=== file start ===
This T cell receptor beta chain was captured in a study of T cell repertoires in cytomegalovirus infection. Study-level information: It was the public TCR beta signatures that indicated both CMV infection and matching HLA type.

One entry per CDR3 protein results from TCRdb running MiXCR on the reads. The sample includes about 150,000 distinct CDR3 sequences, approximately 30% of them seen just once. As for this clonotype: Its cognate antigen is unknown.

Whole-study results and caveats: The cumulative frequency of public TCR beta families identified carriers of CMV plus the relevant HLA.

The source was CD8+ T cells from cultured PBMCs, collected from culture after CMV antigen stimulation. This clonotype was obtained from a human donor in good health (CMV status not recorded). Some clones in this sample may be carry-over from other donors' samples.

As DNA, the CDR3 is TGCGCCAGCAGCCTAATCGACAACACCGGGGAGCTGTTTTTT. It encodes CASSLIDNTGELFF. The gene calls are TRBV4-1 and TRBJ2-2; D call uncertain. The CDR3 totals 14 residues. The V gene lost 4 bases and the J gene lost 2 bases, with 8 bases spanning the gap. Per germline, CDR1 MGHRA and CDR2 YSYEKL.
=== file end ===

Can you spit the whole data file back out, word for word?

This T cell receptor beta chain was captured in a study of T cell repertoires in cytomegalovirus infection. Study-level information: It was the public TCR beta signatures that indicated both CMV infection and matching HLA type.

One entry per CDR3 protein results from TCRdb running MiXCR on the reads. The sample includes about 150,000 distinct CDR3 sequences, approximately 30% of them seen just once. As for this clonotype: Its cognate antigen is unknown.

Whole-study results and caveats: The cumulative frequency of public TCR beta families identified carriers of CMV plus the relevant HLA.

The source was CD8+ T cells from cultured PBMCs, collected from culture after CMV antigen stimulation. This clonotype was obtained from a human donor in good health (CMV status not recorded). Some clones in this sample may be carry-over from other donors' samples.

As DNA, the CDR3 is TGCGCCAGCAGCCTAATCGACAACACCGGGGAGCTGTTTTTT. It encodes CASSLIDNTGELFF. The gene calls are TRBV4-1 and TRBJ2-2; D call uncertain. The CDR3 totals 14 residues. The V gene lost 4 bases and the J gene lost 2 bases, with 8 bases spanning the gap. Per germline, CDR1 MGHRA and CDR2 YSYEKL.